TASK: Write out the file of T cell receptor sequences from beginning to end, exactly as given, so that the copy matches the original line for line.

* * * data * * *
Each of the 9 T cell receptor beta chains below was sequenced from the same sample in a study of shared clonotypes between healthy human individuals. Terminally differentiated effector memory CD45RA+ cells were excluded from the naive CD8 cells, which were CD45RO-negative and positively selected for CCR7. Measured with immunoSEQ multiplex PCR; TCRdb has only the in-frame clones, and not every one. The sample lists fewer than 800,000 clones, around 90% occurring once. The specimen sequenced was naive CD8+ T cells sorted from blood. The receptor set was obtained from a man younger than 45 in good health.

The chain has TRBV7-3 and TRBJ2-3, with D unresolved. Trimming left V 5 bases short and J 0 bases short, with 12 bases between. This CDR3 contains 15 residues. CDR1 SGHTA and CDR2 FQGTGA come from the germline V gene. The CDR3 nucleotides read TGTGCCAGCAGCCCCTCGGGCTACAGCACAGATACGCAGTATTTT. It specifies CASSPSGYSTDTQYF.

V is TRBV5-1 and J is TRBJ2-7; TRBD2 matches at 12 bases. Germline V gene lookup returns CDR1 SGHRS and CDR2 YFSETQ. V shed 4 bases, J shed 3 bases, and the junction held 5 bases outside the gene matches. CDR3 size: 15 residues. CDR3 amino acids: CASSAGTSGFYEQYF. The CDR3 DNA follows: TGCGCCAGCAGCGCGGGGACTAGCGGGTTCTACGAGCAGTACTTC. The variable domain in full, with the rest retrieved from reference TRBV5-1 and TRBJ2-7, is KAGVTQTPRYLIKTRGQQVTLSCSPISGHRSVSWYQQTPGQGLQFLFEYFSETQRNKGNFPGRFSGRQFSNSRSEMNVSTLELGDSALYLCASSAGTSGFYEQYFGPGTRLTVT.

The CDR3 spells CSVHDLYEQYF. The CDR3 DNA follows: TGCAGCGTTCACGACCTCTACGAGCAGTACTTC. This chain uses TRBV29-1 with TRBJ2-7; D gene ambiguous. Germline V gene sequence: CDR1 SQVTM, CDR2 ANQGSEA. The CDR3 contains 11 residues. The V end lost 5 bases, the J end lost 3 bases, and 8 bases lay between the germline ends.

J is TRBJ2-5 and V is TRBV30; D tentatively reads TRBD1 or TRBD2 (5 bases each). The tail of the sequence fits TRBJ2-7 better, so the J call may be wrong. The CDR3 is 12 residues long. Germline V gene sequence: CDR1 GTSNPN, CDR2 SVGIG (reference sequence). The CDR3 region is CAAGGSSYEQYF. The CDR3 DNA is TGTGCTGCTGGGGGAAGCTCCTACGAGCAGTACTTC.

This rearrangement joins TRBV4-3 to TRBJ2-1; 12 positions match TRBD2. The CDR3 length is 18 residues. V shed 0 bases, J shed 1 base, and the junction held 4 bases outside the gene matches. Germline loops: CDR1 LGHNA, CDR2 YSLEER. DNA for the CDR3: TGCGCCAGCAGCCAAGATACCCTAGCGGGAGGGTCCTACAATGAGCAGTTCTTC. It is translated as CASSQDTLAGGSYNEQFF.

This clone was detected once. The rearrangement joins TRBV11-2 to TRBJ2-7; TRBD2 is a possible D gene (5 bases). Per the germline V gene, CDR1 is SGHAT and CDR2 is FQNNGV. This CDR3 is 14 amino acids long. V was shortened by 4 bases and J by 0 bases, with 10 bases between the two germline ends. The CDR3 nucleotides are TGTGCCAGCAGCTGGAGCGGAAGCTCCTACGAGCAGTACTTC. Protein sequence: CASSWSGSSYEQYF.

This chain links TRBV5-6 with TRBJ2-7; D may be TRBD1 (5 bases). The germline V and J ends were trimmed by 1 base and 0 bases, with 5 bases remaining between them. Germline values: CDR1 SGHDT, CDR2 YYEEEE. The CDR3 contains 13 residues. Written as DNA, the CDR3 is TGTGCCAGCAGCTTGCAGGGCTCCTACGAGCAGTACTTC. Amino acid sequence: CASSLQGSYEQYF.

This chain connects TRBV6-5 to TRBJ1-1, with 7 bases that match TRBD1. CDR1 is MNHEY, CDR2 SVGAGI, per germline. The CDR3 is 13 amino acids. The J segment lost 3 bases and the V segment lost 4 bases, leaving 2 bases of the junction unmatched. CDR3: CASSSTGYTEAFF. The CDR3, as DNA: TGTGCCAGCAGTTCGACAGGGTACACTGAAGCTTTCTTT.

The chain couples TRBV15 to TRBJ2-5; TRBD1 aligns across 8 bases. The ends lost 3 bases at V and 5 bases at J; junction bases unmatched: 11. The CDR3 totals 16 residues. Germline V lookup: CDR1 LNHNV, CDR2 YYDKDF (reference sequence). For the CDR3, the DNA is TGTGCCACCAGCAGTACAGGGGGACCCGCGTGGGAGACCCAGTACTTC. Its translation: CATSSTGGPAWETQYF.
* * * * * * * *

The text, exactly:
Each of the 9 T cell receptor beta chains below was sequenced from the same sample in a study of shared clonotypes between healthy human individuals. Terminally differentiated effector memory CD45RA+ cells were excluded from the naive CD8 cells, which were CD45RO-negative and positively selected for CCR7. Measured with immunoSEQ multiplex PCR; TCRdb has only the in-frame clones, and not every one. The sample lists fewer than 800,000 clones, around 90% occurring once. The specimen sequenced was naive CD8+ T cells sorted from blood. The receptor set was obtained from a man younger than 45 in good health.

The chain has TRBV7-3 and TRBJ2-3, with D unresolved. Trimming left V 5 bases short and J 0 bases short, with 12 bases between. This CDR3 contains 15 residues. CDR1 SGHTA and CDR2 FQGTGA come from the germline V gene. The CDR3 nucleotides read TGTGCCAGCAGCCCCTCGGGCTACAGCACAGATACGCAGTATTTT. It specifies CASSPSGYSTDTQYF.

V is TRBV5-1 and J is TRBJ2-7; TRBD2 matches at 12 bases. Germline V gene lookup returns CDR1 SGHRS and CDR2 YFSETQ. V shed 4 bases, J shed 3 bases, and the junction held 5 bases outside the gene matches. CDR3 size: 15 residues. CDR3 amino acids: CASSAGTSGFYEQYF. The CDR3 DNA follows: TGCGCCAGCAGCGCGGGGACTAGCGGGTTCTACGAGCAGTACTTC. The variable domain in full, with the rest retrieved from reference TRBV5-1 and TRBJ2-7, is KAGVTQTPRYLIKTRGQQVTLSCSPISGHRSVSWYQQTPGQGLQFLFEYFSETQRNKGNFPGRFSGRQFSNSRSEMNVSTLELGDSALYLCASSAGTSGFYEQYFGPGTRLTVT.

The CDR3 spells CSVHDLYEQYF. The CDR3 DNA follows: TGCAGCGTTCACGACCTCTACGAGCAGTACTTC. This chain uses TRBV29-1 with TRBJ2-7; D gene ambiguous. Germline V gene sequence: CDR1 SQVTM, CDR2 ANQGSEA. The CDR3 contains 11 residues. The V end lost 5 bases, the J end lost 3 bases, and 8 bases lay between the germline ends.

J is TRBJ2-5 and V is TRBV30; D tentatively reads TRBD1 or TRBD2 (5 bases each). The tail of the sequence fits TRBJ2-7 better, so the J call may be wrong. The CDR3 is 12 residues long. Germline V gene sequence: CDR1 GTSNPN, CDR2 SVGIG (reference sequence). The CDR3 region is CAAGGSSYEQYF. The CDR3 DNA is TGTGCTGCTGGGGGAAGCTCCTACGAGCAGTACTTC.

This rearrangement joins TRBV4-3 to TRBJ2-1; 12 positions match TRBD2. The CDR3 length is 18 residues. V shed 0 bases, J shed 1 base, and the junction held 4 bases outside the gene matches. Germline loops: CDR1 LGHNA, CDR2 YSLEER. DNA for the CDR3: TGCGCCAGCAGCCAAGATACCCTAGCGGGAGGGTCCTACAATGAGCAGTTCTTC. It is translated as CASSQDTLAGGSYNEQFF.

This clone was detected once. The rearrangement joins TRBV11-2 to TRBJ2-7; TRBD2 is a possible D gene (5 bases). Per the germline V gene, CDR1 is SGHAT and CDR2 is FQNNGV. This CDR3 is 14 amino acids long. V was shortened by 4 bases and J by 0 bases, with 10 bases between the two germline ends. The CDR3 nucleotides are TGTGCCAGCAGCTGGAGCGGAAGCTCCTACGAGCAGTACTTC. Protein sequence: CASSWSGSSYEQYF.

This chain links TRBV5-6 with TRBJ2-7; D may be TRBD1 (5 bases). The germline V and J ends were trimmed by 1 base and 0 bases, with 5 bases remaining between them. Germline values: CDR1 SGHDT, CDR2 YYEEEE. The CDR3 contains 13 residues. Written as DNA, the CDR3 is TGTGCCAGCAGCTTGCAGGGCTCCTACGAGCAGTACTTC. Amino acid sequence: CASSLQGSYEQYF.

This chain connects TRBV6-5 to TRBJ1-1, with 7 bases that match TRBD1. CDR1 is MNHEY, CDR2 SVGAGI, per germline. The CDR3 is 13 amino acids. The J segment lost 3 bases and the V segment lost 4 bases, leaving 2 bases of the junction unmatched. CDR3: CASSSTGYTEAFF. The CDR3, as DNA: TGTGCCAGCAGTTCGACAGGGTACACTGAAGCTTTCTTT.

The chain couples TRBV15 to TRBJ2-5; TRBD1 aligns across 8 bases. The ends lost 3 bases at V and 5 bases at J; junction bases unmatched: 11. The CDR3 totals 16 residues. Germline V lookup: CDR1 LNHNV, CDR2 YYDKDF (reference sequence). For the CDR3, the DNA is TGTGCCACCAGCAGTACAGGGGGACCCGCGTGGGAGACCCAGTACTTC. Its translation: CATSSTGGPAWETQYF.